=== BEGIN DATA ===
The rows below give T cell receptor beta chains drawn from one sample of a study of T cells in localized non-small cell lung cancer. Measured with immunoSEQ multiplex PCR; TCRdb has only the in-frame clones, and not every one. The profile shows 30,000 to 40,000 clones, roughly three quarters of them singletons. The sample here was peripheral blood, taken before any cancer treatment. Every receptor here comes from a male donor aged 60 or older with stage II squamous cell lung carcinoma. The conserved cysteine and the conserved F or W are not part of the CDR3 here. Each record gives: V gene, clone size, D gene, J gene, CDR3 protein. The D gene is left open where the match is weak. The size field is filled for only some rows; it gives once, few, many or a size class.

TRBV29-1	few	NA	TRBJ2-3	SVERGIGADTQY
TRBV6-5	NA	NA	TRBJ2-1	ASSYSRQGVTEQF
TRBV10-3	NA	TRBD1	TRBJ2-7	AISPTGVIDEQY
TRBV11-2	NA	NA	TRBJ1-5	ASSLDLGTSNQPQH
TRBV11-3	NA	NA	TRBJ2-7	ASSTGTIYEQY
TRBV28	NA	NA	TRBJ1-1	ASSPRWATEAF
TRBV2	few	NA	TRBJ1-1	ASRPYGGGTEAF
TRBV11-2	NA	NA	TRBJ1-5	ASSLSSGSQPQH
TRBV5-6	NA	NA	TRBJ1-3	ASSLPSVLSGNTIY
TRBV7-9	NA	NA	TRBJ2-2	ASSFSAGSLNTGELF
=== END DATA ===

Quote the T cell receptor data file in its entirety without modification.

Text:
The rows below give T cell receptor beta chains drawn from one sample of a study of T cells in localized non-small cell lung cancer. Measured with immunoSEQ multiplex PCR; TCRdb has only the in-frame clones, and not every one. The profile shows 30,000 to 40,000 clones, roughly three quarters of them singletons. The sample here was peripheral blood, taken before any cancer treatment. Every receptor here comes from a male donor aged 60 or older with stage II squamous cell lung carcinoma. The conserved cysteine and the conserved F or W are not part of the CDR3 here. Each record gives: V gene, clone size, D gene, J gene, CDR3 protein. The D gene is left open where the match is weak. The size field is filled for only some rows; it gives once, few, many or a size class.

TRBV29-1	few	NA	TRBJ2-3	SVERGIGADTQY
TRBV6-5	NA	NA	TRBJ2-1	ASSYSRQGVTEQF
TRBV10-3	NA	TRBD1	TRBJ2-7	AISPTGVIDEQY
TRBV11-2	NA	NA	TRBJ1-5	ASSLDLGTSNQPQH
TRBV11-3	NA	NA	TRBJ2-7	ASSTGTIYEQY
TRBV28	NA	NA	TRBJ1-1	ASSPRWATEAF
TRBV2	few	NA	TRBJ1-1	ASRPYGGGTEAF
TRBV11-2	NA	NA	TRBJ1-5	ASSLSSGSQPQH
TRBV5-6	NA	NA	TRBJ1-3	ASSLPSVLSGNTIY
TRBV7-9	NA	NA	TRBJ2-2	ASSFSAGSLNTGELF